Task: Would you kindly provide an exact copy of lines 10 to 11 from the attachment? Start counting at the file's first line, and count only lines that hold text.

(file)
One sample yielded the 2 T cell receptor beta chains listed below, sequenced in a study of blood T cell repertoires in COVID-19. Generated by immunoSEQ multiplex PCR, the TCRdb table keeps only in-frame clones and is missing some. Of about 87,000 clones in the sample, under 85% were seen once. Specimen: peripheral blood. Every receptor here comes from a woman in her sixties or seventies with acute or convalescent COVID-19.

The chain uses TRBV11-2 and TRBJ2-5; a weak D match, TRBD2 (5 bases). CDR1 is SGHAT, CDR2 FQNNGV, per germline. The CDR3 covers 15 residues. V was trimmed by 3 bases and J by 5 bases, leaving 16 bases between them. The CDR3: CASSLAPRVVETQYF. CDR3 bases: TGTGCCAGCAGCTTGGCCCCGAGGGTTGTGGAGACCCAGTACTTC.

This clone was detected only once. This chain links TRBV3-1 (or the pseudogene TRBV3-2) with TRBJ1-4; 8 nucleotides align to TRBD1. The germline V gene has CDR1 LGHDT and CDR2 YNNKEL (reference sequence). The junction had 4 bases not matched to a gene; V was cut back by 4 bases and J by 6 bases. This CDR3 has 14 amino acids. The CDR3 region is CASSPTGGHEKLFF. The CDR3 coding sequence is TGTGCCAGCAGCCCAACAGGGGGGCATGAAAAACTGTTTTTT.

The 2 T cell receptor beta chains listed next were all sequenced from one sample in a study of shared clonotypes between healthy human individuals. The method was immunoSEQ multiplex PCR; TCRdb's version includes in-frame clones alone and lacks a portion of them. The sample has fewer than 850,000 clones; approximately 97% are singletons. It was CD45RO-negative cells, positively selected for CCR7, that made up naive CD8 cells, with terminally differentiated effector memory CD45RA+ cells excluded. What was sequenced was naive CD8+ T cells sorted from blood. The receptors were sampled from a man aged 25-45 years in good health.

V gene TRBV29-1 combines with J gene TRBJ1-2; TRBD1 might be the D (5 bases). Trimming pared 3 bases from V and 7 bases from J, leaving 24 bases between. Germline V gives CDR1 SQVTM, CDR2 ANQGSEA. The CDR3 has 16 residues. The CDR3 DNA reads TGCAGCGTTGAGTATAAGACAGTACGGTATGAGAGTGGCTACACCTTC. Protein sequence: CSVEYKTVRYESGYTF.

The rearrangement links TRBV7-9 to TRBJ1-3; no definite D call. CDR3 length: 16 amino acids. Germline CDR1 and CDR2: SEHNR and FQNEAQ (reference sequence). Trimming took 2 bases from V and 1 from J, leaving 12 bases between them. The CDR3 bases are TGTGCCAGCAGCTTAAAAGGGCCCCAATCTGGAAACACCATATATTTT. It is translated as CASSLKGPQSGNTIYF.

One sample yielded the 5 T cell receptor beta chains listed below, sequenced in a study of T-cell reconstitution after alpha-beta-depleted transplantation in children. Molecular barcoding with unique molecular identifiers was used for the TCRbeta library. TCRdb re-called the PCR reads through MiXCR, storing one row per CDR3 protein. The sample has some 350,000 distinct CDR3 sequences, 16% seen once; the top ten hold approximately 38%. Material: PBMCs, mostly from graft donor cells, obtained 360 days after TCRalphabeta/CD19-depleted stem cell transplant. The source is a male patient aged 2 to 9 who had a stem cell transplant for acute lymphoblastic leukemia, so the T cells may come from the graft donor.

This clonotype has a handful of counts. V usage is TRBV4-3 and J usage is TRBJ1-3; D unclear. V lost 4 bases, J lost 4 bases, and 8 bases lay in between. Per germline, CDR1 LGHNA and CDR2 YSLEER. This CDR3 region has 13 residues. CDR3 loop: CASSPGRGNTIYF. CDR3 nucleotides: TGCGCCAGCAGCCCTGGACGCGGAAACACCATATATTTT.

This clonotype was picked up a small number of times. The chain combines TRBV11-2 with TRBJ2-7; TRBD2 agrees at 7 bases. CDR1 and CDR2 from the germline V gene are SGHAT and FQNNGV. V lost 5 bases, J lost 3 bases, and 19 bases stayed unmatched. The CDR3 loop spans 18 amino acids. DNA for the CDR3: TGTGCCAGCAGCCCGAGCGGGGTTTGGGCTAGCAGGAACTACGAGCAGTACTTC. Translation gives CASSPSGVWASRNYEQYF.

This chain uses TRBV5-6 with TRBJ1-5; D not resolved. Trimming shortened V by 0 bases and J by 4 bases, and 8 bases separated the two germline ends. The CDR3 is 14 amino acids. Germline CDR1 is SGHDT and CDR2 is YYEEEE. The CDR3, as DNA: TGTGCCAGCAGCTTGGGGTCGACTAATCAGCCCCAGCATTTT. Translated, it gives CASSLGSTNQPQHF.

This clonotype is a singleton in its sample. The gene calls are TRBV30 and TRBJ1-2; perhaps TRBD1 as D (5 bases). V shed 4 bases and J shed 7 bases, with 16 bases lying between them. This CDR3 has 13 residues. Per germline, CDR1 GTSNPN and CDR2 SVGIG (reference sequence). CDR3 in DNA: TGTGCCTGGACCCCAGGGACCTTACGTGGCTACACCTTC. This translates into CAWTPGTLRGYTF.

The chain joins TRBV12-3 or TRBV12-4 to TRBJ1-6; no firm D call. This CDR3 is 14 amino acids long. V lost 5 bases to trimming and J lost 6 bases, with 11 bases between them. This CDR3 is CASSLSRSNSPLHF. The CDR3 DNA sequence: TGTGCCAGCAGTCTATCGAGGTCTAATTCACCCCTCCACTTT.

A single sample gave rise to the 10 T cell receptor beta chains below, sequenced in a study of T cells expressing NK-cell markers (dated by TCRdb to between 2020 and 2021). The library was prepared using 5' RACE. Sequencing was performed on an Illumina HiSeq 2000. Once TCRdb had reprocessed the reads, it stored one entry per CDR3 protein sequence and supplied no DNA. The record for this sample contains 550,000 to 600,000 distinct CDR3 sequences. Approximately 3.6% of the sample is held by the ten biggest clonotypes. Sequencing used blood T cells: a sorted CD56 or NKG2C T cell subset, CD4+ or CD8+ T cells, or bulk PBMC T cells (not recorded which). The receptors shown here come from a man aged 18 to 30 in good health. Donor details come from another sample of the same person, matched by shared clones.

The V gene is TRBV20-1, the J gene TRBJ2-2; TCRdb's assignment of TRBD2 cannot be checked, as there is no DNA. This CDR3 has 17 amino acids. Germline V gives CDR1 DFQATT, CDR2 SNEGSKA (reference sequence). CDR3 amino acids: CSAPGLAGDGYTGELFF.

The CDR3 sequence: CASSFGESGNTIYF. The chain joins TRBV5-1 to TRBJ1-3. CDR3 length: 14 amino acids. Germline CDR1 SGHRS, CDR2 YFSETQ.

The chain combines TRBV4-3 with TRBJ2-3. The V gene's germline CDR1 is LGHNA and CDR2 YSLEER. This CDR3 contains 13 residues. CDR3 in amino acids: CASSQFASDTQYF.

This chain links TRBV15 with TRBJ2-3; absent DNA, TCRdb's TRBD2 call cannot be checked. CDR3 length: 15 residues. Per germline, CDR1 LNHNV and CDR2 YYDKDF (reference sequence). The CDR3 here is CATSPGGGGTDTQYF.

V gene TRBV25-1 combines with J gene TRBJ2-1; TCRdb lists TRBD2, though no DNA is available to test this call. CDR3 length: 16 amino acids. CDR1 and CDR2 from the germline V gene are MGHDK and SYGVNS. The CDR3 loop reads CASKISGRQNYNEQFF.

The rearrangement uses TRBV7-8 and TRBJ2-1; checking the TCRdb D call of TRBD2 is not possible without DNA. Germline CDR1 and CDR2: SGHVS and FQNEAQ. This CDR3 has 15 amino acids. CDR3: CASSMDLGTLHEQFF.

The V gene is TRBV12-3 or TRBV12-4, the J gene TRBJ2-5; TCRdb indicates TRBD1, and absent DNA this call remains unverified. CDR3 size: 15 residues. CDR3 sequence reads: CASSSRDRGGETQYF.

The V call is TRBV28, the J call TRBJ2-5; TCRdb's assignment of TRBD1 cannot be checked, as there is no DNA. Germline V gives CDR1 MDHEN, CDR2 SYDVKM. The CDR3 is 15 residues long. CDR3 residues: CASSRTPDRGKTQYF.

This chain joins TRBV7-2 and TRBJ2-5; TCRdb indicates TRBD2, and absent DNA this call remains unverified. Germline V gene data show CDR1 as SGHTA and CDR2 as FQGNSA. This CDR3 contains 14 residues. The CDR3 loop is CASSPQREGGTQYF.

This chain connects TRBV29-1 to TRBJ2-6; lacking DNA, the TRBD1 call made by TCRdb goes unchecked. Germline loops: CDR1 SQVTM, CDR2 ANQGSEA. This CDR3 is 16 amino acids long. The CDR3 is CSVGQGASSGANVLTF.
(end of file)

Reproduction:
This chain uses TRBV5-6 with TRBJ1-5; D not resolved. Trimming shortened V by 0 bases and J by 4 bases, and 8 bases separated the two germline ends. The CDR3 is 14 amino acids. Germline CDR1 is SGHDT and CDR2 is YYEEEE. The CDR3, as DNA: TGTGCCAGCAGCTTGGGGTCGACTAATCAGCCCCAGCATTTT. Translated, it gives CASSLGSTNQPQHF.

This clonotype is a singleton in its sample. The gene calls are TRBV30 and TRBJ1-2; perhaps TRBD1 as D (5 bases). V shed 4 bases and J shed 7 bases, with 16 bases lying between them. This CDR3 has 13 residues. Per germline, CDR1 GTSNPN and CDR2 SVGIG (reference sequence). CDR3 in DNA: TGTGCCTGGACCCCAGGGACCTTACGTGGCTACACCTTC. This translates into CAWTPGTLRGYTF.